It sounds counter-intuitive, but driving slowly can lead to overheating as there's less air flowing over the radiator and/or oil coolers to whisk temperature away. When you stop the car and re-start it, the on-board computer goes back to its default settings and away you go again until the sensors detect more heat build-up.

With that in mind, I'd be checking the radiators and oil coolers for a build up of dust, mud, leaves and other rubbish which could be blocking airflow. But before you start replacing sensors and other components, have the car scanned (by a mechanic) to see if any fault codes make themselves apparent.

Mazda BT-50 having trouble starting

The rule of thumb states that if the engine fires on starting fluid sprayed down the intake, but won't run on the fuel in its tank, the first thing to check is the fuel pump. Just because there was some fuel present when you cracked the seal on the fuel injector, does not necessarily mean that there's enough of it or the fuel pressure is sufficient to start the engine.

Modern common-rail diesel engines use very sophisticated fuel systems which use super-high pressure. Without a pump to build up to this pressure, the injector won't deliver the right amount of fuel for successful running. But you should also check the operation of the glow-plugs as well as the condition of the fuel filters. An electronic scan is also a good idea at this point, before you start replacing expensive bits and pieces.

Be extra careful fiddling with engines like this one, especially if you're messing about with the injectors and fuel system. The inherent pressures are so high, that a leak can act like a water-jet cutter; sufficiently powerful to remove a finger.

Low-level grinding/vibration occurring on my 2016 Mazda BT-50 through the steering column

The steering system in your Mazda is the old-school hydraulic type, rather than the more modern electrically-assisted set-up. Noises when you turn the steering wheel often indicate a problem with the rack itself or the hydraulics, either of which can make the system grumble and rumble when you deflect it from the straight-ahead.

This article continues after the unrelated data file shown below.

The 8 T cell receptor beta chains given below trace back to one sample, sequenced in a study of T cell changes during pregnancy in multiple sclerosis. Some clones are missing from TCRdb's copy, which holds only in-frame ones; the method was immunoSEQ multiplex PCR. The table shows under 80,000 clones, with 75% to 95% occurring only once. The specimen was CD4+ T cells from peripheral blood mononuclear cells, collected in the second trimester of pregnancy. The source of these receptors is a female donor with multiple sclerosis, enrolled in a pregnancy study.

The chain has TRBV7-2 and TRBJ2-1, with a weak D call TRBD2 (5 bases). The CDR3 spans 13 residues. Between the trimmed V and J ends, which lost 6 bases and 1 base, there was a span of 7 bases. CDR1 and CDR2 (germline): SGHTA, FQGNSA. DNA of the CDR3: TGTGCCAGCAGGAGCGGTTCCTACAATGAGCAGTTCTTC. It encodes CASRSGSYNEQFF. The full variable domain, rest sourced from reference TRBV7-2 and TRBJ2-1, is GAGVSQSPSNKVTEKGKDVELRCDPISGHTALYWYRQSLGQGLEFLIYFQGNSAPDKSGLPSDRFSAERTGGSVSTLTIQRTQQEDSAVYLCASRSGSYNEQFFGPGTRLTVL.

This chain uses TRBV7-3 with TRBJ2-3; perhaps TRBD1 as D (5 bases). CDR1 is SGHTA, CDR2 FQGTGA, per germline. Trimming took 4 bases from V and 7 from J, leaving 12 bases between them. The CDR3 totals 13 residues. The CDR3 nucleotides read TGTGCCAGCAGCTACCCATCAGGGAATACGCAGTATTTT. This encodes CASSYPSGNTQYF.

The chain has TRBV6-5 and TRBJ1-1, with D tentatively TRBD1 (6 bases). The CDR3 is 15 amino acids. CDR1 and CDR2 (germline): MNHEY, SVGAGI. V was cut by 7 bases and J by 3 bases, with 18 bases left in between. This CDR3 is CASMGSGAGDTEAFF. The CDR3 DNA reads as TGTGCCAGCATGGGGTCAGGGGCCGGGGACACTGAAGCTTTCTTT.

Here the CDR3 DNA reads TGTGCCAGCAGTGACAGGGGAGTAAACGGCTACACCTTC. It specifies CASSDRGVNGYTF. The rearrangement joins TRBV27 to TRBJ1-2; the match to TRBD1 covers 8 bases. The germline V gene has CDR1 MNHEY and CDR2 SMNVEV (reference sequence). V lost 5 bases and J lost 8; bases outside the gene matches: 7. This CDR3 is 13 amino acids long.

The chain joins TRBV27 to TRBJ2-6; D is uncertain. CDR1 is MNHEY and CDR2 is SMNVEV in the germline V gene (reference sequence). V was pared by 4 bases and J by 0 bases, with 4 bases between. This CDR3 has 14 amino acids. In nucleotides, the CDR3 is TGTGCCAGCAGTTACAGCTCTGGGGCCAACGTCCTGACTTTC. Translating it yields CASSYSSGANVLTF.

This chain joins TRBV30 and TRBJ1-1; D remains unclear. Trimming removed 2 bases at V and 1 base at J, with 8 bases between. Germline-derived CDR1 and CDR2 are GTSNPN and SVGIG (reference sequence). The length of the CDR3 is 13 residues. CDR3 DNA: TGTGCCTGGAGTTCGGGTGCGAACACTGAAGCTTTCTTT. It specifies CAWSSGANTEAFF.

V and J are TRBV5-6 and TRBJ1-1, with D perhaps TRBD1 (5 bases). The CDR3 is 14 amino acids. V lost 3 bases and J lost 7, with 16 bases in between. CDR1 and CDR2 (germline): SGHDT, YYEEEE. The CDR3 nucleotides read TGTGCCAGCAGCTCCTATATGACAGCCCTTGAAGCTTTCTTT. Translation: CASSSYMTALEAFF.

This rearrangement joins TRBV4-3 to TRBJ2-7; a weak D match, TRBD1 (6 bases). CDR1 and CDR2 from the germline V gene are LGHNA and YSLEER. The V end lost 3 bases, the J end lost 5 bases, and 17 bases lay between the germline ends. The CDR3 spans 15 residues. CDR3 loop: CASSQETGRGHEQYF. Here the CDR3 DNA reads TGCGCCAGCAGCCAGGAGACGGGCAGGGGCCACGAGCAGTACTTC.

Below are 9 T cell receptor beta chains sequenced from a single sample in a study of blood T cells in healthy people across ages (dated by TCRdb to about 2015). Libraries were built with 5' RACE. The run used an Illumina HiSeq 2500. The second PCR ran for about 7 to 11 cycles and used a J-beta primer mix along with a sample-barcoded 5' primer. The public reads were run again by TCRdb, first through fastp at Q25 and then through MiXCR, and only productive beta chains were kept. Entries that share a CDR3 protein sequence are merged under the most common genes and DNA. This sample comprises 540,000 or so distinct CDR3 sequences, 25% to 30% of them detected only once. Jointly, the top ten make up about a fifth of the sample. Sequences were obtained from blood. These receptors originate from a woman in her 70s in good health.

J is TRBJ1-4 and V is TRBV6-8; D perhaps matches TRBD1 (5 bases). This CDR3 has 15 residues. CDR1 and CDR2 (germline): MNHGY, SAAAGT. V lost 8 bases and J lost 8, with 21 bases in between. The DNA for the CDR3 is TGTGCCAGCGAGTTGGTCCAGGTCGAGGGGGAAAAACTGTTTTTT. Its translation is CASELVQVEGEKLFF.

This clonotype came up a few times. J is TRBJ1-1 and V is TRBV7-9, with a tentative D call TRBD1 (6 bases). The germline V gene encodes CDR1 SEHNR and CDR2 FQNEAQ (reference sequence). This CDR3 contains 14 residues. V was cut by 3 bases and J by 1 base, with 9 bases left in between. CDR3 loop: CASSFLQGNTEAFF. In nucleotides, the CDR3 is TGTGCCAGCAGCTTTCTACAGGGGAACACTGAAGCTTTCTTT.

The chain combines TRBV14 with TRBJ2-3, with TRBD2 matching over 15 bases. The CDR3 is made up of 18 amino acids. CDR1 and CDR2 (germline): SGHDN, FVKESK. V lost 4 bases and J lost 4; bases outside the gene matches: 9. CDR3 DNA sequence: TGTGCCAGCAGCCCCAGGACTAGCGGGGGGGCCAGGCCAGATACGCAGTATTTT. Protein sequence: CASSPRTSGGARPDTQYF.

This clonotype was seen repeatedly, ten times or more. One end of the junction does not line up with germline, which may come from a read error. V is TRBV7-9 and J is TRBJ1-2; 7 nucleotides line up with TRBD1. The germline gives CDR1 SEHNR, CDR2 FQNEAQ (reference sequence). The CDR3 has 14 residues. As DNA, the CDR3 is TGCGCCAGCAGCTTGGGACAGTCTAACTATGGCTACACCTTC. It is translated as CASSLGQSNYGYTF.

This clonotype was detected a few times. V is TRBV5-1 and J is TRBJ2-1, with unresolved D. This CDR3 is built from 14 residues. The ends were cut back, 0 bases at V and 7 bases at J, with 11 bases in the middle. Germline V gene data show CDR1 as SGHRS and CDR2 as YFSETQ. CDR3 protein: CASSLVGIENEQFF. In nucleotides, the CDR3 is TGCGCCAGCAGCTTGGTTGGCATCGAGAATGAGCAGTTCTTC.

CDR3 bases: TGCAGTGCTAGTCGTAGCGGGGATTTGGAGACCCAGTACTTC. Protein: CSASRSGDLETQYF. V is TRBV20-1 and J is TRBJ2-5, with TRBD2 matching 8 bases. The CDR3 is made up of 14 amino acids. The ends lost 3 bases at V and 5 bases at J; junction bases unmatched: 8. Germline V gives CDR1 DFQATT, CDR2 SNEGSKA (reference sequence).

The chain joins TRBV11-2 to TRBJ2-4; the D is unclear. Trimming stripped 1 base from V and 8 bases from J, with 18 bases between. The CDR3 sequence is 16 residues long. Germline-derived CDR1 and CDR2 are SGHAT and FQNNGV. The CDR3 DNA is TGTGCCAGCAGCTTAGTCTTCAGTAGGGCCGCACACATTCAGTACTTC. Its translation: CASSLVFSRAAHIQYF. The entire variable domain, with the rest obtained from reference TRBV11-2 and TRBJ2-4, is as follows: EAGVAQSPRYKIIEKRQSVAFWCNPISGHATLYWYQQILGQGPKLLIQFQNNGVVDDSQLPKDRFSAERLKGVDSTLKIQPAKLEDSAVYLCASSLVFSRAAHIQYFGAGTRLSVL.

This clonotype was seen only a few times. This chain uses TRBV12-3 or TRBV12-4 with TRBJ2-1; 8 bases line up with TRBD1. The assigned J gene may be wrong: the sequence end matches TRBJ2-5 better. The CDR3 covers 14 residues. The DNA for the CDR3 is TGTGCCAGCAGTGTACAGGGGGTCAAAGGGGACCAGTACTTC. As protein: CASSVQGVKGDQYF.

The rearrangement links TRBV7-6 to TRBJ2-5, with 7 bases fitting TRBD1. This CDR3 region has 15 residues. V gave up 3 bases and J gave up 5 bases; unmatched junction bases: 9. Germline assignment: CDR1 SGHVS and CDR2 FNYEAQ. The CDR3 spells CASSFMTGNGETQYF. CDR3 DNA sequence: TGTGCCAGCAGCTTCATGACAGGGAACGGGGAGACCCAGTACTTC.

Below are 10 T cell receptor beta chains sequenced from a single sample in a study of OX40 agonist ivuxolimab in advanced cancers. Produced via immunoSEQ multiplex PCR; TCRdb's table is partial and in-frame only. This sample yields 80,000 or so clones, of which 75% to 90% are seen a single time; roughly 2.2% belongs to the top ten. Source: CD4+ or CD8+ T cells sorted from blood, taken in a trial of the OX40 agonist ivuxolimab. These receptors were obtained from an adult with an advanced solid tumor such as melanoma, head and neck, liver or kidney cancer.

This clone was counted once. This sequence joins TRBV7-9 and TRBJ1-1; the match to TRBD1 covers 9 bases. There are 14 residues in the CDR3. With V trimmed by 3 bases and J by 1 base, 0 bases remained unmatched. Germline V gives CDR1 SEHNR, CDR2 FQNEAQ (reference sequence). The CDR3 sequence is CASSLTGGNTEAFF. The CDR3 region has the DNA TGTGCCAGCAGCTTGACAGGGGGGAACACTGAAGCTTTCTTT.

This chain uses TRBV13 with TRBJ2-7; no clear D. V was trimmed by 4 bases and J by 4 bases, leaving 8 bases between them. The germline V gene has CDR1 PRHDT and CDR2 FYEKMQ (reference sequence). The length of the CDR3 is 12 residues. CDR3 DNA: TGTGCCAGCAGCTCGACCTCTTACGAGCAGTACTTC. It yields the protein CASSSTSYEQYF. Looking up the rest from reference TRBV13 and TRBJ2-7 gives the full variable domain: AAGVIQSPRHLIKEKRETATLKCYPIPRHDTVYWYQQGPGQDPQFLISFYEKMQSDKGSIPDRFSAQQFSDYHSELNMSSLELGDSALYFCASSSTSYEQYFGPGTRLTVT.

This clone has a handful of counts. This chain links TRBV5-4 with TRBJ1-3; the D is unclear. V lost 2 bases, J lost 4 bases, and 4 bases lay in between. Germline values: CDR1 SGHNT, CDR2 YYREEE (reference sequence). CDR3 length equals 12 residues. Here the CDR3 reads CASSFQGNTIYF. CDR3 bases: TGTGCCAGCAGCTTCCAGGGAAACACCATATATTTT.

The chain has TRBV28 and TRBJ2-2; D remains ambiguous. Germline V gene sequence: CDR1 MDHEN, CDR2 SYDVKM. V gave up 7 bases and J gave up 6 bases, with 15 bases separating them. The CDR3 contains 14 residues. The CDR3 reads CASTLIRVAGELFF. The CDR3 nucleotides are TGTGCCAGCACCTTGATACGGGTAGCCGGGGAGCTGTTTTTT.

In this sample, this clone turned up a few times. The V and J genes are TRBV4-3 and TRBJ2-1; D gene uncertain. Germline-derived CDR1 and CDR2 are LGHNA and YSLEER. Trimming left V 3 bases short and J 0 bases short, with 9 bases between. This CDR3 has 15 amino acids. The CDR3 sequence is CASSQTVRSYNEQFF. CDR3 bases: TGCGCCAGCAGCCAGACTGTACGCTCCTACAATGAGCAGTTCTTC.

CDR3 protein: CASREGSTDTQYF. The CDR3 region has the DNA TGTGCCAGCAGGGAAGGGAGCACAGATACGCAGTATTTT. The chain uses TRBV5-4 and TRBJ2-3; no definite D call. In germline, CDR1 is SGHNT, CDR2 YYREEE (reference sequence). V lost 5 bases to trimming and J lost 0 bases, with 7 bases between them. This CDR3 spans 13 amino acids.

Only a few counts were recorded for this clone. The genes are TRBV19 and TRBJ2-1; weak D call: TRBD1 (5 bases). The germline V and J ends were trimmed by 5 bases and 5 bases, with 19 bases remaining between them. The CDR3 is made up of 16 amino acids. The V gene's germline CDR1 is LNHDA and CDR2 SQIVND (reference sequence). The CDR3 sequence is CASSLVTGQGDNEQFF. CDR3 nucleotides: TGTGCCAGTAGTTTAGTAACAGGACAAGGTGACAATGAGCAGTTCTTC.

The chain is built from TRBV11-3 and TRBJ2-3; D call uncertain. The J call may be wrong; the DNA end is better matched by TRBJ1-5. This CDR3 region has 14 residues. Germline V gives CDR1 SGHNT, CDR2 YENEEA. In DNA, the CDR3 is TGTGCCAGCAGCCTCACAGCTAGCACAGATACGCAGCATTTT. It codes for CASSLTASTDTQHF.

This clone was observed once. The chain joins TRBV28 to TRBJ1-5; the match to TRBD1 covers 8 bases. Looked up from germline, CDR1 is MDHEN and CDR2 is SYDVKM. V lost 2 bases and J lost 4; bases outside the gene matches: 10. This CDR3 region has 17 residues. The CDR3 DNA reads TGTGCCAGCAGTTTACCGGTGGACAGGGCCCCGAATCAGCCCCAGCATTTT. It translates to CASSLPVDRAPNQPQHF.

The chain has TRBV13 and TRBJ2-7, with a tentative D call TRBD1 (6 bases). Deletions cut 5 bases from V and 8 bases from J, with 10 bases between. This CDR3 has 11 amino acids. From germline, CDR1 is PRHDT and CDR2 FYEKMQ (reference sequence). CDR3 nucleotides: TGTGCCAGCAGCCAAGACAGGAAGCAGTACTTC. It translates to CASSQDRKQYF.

The first thing to check would be the hydraulic system for leaks. These will show up as drops of fluid seeping from the various joins in the system. A check of the power-steering pump's fluid level is also a good indicator of a leak somewhere; if it's down on where it should be, you have a leak. If that's the case, the whole system probably needs a once over.

You should also check the actual steering column for the source of the noise, as sometimes a simple plastic-on-plastic contact somewhere on the column or its shroud can produce a noise like this.

Within the rack itself are valves and fluid passages that can, over time trap air. When that happens, the air bubbles can make the sort of noise you're hearing, also. So before you spend any money, try this trick: Start the engine with the car stationary and then cycle the steering from full left lock to full right lock a couple of times. Often, this will bleed the air out of the system and restore things to normal. It may or may not work, but since it's free, it's worth a crack.

Disclaimer: You acknowledge and agree that all answers are provided as a general guide only and should not be relied upon as bespoke advice. Carsguide is not liable for the accuracy of any information provided in the answers.